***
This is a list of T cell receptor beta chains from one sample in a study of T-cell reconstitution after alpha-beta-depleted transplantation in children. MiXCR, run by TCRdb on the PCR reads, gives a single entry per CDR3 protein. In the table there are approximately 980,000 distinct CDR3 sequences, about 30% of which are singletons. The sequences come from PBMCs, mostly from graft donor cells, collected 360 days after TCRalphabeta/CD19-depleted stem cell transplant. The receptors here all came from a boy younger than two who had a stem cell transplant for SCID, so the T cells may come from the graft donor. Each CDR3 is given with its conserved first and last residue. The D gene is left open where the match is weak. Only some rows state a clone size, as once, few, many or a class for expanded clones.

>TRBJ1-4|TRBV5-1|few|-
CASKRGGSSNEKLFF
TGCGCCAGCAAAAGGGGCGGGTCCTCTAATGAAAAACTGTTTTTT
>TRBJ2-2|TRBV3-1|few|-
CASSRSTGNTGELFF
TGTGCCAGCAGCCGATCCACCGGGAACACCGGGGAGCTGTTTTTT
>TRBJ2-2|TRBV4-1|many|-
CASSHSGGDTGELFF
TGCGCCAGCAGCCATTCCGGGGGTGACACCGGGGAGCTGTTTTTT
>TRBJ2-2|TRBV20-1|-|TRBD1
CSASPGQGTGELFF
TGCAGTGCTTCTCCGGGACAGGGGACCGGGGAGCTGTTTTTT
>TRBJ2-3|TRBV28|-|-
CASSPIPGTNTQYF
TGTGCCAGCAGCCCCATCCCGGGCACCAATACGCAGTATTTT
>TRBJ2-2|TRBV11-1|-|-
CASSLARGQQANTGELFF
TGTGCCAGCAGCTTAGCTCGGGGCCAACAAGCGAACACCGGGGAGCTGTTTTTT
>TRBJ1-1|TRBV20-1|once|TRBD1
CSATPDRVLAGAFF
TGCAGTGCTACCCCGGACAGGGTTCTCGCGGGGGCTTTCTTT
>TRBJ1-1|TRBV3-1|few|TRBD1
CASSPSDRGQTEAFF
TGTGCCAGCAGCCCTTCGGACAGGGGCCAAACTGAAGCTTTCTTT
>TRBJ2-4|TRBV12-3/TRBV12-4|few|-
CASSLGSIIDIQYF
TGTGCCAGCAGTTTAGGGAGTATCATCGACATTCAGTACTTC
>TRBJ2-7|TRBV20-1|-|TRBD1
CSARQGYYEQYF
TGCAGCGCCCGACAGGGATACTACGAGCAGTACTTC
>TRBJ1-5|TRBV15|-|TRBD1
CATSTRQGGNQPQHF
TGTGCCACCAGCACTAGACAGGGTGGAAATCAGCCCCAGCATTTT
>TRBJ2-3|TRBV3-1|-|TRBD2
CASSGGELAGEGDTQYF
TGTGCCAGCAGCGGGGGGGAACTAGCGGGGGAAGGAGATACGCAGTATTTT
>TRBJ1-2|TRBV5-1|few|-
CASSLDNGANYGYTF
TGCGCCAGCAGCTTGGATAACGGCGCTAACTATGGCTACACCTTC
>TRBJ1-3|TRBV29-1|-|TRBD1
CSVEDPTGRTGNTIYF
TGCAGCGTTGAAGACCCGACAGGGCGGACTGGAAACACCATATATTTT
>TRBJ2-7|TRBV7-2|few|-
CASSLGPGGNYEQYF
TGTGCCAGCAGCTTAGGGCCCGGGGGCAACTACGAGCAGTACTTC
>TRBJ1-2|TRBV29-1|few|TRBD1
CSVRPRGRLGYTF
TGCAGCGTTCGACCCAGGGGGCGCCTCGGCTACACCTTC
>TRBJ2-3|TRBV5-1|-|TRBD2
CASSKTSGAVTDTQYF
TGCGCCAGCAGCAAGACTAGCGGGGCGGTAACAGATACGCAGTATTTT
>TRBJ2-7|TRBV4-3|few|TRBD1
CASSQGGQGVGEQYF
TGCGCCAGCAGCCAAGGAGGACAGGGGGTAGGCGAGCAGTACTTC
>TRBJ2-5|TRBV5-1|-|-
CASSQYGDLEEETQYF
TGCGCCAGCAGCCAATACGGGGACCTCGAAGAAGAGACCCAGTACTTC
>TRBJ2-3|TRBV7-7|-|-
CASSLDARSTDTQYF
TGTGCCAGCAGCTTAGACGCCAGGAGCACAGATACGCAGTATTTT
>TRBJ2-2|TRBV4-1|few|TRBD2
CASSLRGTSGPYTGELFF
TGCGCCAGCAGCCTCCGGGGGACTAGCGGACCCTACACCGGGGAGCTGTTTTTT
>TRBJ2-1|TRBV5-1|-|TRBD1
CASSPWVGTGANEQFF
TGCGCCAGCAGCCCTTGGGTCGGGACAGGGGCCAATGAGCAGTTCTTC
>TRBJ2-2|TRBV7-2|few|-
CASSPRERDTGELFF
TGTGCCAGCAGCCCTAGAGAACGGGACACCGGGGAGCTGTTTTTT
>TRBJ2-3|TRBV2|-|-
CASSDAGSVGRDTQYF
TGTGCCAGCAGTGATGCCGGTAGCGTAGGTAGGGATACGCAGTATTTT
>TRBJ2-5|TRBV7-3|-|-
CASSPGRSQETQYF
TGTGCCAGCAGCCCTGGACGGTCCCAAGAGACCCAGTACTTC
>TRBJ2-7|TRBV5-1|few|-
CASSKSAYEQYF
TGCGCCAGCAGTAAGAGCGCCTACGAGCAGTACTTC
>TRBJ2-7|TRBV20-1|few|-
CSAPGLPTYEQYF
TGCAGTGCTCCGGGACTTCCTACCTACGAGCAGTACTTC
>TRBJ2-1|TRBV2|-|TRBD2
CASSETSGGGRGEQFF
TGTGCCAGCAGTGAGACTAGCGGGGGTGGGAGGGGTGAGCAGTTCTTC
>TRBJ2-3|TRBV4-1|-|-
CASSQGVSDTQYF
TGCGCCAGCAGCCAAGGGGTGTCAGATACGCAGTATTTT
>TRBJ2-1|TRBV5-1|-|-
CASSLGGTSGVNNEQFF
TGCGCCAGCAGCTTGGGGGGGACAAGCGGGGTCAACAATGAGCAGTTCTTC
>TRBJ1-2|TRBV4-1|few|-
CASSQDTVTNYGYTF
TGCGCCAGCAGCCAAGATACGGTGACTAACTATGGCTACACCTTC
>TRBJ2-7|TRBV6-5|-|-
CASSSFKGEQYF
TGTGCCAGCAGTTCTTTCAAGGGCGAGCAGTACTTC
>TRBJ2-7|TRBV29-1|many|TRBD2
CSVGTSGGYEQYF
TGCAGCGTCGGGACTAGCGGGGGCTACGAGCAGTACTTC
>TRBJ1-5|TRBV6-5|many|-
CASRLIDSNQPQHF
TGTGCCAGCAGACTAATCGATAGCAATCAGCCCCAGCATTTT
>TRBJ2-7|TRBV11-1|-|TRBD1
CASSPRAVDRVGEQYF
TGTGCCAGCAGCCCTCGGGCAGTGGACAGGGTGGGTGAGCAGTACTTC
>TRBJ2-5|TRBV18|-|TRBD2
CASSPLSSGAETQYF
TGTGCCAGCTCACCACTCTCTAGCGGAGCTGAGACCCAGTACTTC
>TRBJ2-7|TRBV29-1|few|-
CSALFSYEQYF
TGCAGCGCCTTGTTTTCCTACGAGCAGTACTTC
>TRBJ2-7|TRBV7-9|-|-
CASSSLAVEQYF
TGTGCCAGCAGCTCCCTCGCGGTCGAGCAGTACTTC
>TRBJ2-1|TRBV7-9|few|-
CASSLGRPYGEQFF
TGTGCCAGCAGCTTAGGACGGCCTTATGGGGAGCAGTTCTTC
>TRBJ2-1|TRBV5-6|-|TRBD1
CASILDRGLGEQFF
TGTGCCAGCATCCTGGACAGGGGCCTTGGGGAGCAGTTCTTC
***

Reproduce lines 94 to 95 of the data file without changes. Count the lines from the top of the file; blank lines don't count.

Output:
TGCGCCAGCAGCCAAGATACGGTGACTAACTATGGCTACACCTTC
>TRBJ2-7|TRBV6-5|-|-